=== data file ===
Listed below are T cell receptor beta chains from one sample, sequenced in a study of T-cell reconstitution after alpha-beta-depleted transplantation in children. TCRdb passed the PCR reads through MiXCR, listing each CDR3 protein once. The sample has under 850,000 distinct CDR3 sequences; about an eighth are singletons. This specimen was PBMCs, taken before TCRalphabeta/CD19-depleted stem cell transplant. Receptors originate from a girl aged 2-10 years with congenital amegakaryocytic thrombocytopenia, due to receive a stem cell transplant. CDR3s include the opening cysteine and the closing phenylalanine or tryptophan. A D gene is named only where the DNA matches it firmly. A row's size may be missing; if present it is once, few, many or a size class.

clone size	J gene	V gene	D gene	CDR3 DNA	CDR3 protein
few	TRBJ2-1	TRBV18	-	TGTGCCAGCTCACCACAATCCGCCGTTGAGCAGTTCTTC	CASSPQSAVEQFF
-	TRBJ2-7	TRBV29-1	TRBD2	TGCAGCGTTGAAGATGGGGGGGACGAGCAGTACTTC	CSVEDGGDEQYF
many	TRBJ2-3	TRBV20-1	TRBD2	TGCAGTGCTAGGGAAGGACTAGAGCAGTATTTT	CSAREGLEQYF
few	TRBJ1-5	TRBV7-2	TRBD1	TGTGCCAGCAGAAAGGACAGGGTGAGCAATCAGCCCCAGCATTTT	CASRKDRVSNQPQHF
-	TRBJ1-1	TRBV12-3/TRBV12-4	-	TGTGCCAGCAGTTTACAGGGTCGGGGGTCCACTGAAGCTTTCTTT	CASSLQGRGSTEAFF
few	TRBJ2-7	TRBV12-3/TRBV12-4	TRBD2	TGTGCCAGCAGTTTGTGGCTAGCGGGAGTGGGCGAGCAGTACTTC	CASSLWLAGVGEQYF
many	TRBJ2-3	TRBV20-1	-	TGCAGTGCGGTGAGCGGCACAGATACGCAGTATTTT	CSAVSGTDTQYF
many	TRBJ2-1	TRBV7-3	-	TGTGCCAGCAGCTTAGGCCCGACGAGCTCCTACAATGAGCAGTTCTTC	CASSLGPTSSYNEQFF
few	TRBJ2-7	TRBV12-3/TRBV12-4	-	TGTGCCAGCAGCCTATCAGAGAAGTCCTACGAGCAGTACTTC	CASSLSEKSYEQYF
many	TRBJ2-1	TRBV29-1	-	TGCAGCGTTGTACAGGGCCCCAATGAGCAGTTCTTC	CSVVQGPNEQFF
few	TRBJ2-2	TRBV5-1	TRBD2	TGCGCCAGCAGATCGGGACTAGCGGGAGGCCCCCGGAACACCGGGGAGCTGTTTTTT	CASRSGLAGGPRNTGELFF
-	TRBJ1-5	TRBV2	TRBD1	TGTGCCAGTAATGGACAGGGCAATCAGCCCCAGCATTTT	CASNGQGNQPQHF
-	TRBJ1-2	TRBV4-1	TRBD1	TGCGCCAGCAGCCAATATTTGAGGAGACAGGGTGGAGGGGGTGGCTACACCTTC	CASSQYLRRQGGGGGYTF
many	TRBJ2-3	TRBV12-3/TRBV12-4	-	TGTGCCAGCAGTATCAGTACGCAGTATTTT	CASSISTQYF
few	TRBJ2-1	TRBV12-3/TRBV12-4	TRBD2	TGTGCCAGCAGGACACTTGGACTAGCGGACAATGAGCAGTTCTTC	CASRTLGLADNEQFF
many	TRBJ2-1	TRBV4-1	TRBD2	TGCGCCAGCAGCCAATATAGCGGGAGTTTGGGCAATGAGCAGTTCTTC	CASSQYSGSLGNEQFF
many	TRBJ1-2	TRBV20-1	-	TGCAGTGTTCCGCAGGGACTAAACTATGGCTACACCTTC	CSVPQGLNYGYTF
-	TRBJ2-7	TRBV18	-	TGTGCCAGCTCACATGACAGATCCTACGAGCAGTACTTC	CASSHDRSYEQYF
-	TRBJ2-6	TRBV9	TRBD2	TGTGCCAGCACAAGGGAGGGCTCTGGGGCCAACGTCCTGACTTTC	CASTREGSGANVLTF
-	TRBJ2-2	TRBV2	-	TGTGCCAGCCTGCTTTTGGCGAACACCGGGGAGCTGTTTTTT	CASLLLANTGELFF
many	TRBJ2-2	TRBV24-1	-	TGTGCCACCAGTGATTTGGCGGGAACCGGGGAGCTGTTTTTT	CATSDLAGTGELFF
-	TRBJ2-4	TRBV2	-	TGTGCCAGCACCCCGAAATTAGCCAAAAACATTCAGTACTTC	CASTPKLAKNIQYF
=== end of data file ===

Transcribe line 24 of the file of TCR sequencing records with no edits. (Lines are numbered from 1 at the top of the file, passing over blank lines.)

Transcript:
-	TRBJ2-4	TRBV2	-	TGTGCCAGCACCCCGAAATTAGCCAAAAACATTCAGTACTTC	CASTPKLAKNIQYF